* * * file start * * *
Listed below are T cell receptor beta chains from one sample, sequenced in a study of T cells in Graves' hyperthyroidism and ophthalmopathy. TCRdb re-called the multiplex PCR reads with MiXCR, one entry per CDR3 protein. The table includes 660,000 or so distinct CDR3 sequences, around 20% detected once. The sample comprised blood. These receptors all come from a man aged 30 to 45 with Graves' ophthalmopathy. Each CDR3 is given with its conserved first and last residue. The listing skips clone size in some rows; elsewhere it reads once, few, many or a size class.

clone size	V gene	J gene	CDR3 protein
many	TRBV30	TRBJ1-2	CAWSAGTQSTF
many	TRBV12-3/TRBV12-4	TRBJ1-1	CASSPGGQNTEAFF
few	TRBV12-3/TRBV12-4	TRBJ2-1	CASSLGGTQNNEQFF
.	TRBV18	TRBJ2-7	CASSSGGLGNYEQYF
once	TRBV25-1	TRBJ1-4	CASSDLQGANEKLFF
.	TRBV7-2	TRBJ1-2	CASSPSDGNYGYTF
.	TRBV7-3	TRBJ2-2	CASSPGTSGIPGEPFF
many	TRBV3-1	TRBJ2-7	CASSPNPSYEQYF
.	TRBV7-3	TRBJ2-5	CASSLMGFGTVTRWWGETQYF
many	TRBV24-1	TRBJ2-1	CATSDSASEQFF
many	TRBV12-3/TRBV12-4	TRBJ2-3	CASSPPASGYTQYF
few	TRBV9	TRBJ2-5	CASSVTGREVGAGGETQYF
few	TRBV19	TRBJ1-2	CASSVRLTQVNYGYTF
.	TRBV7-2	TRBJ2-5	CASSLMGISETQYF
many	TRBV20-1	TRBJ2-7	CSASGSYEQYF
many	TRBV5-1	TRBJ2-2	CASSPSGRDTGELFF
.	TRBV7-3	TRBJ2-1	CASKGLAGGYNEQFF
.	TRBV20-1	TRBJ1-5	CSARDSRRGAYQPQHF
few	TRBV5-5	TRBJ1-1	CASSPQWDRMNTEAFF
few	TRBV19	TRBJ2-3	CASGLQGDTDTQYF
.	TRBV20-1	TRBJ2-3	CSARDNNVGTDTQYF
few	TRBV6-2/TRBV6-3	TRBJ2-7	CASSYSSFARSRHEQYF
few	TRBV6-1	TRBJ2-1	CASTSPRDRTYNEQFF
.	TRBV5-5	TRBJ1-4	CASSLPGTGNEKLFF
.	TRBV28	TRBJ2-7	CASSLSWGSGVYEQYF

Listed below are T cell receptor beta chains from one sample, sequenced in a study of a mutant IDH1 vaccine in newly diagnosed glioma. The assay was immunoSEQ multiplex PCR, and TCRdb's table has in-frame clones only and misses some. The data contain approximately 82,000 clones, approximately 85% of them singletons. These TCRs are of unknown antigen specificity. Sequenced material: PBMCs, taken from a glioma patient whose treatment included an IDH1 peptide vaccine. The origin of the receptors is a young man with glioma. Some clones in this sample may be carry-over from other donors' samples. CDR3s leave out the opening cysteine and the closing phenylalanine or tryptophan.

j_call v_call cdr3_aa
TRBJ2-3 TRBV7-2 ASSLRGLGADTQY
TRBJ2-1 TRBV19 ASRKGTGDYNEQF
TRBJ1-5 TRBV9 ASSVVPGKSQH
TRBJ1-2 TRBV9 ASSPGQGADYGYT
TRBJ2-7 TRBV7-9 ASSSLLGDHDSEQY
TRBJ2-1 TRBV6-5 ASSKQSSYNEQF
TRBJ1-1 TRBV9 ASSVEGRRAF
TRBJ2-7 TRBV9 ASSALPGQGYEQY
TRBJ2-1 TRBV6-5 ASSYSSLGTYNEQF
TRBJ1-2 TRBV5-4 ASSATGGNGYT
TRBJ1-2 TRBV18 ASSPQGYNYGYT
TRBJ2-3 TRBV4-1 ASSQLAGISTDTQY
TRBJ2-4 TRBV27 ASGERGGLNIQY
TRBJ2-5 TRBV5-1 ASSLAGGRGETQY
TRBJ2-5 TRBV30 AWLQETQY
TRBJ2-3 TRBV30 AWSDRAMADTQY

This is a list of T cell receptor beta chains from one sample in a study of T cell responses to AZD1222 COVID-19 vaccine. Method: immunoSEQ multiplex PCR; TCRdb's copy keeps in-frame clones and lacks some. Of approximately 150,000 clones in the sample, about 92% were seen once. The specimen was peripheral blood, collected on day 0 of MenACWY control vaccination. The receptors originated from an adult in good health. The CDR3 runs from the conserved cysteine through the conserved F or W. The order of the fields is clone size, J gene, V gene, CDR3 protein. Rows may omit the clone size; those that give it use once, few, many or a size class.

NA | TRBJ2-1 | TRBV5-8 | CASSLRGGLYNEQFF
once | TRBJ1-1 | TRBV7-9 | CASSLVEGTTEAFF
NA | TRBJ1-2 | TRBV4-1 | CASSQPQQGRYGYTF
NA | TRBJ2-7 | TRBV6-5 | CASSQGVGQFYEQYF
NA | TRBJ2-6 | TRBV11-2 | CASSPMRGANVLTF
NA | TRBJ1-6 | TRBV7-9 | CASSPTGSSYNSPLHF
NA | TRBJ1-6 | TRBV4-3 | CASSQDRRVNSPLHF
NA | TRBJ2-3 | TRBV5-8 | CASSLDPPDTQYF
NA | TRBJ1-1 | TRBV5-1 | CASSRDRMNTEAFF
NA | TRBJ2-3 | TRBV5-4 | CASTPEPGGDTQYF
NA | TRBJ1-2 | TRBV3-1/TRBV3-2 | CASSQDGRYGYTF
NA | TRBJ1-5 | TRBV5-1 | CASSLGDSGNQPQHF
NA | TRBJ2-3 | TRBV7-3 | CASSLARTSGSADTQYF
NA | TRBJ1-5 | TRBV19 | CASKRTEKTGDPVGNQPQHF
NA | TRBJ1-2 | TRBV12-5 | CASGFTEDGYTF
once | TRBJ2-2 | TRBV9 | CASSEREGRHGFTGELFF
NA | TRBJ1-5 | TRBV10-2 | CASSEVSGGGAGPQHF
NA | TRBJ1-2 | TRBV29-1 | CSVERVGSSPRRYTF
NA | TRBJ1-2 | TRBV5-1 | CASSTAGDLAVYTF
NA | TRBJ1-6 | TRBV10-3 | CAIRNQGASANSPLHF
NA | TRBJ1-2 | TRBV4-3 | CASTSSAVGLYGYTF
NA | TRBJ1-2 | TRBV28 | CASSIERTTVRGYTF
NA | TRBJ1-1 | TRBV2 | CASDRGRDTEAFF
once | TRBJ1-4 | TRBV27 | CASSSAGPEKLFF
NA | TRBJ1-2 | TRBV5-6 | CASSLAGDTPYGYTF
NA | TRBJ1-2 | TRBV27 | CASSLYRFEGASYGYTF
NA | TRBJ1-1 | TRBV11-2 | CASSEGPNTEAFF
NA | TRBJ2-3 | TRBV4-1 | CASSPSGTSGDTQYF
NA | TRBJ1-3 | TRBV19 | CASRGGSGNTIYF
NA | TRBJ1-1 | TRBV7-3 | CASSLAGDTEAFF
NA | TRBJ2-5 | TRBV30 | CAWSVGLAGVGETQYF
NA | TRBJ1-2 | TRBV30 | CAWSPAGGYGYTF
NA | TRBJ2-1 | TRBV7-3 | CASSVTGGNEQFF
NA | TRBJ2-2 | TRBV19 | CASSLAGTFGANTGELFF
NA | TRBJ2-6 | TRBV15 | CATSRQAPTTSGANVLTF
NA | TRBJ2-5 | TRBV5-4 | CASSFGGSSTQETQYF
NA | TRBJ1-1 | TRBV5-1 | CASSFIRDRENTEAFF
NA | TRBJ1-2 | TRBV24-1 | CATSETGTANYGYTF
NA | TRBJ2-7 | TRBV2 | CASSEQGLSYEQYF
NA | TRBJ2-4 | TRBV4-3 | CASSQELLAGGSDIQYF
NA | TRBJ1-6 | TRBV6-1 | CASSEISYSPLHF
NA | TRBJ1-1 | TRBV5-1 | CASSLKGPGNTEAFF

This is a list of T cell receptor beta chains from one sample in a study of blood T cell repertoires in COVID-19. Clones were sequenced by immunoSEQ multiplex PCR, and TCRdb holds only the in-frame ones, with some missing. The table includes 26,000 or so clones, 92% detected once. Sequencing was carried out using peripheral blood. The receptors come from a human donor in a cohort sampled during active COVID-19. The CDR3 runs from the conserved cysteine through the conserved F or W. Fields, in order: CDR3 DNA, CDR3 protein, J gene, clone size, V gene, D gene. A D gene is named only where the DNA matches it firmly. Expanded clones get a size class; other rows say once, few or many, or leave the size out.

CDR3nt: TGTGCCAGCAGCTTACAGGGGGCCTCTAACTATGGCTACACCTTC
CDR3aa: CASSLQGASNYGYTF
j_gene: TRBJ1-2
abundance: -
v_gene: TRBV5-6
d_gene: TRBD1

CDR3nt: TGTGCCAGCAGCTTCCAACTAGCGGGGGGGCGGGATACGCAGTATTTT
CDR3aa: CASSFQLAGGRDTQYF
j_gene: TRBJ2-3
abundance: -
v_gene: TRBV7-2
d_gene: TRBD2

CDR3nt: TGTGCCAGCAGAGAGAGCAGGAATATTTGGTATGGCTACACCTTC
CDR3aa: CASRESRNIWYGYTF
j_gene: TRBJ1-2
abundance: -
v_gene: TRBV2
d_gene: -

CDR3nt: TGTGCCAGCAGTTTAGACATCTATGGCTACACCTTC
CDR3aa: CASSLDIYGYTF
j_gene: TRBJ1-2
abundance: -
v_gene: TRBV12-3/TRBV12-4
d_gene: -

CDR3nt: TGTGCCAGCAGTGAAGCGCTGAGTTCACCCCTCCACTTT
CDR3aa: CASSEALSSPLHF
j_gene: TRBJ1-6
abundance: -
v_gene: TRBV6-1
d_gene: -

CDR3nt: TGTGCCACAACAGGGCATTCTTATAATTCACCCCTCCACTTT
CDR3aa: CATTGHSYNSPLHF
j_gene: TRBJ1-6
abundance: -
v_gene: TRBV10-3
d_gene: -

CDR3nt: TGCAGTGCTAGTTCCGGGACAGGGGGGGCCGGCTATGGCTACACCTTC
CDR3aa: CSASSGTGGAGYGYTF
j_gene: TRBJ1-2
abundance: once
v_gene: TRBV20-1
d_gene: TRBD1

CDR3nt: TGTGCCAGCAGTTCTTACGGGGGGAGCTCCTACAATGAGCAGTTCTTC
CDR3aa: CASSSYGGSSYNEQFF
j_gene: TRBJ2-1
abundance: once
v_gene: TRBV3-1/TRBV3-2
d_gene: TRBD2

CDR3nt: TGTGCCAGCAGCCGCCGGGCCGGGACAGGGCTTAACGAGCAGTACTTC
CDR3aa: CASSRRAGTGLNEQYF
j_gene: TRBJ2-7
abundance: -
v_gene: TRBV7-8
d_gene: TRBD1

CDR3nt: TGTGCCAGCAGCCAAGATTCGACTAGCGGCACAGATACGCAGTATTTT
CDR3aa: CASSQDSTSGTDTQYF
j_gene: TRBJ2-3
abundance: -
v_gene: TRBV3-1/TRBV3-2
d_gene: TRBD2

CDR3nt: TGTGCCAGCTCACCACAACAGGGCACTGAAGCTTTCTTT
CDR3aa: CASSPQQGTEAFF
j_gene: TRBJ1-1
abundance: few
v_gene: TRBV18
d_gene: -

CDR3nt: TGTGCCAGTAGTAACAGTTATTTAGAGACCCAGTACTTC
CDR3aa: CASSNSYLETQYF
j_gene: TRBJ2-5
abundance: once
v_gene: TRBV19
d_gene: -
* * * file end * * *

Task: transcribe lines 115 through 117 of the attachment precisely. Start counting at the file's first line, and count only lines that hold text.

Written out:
CDR3aa: CASSEALSSPLHF
j_gene: TRBJ1-6
abundance: -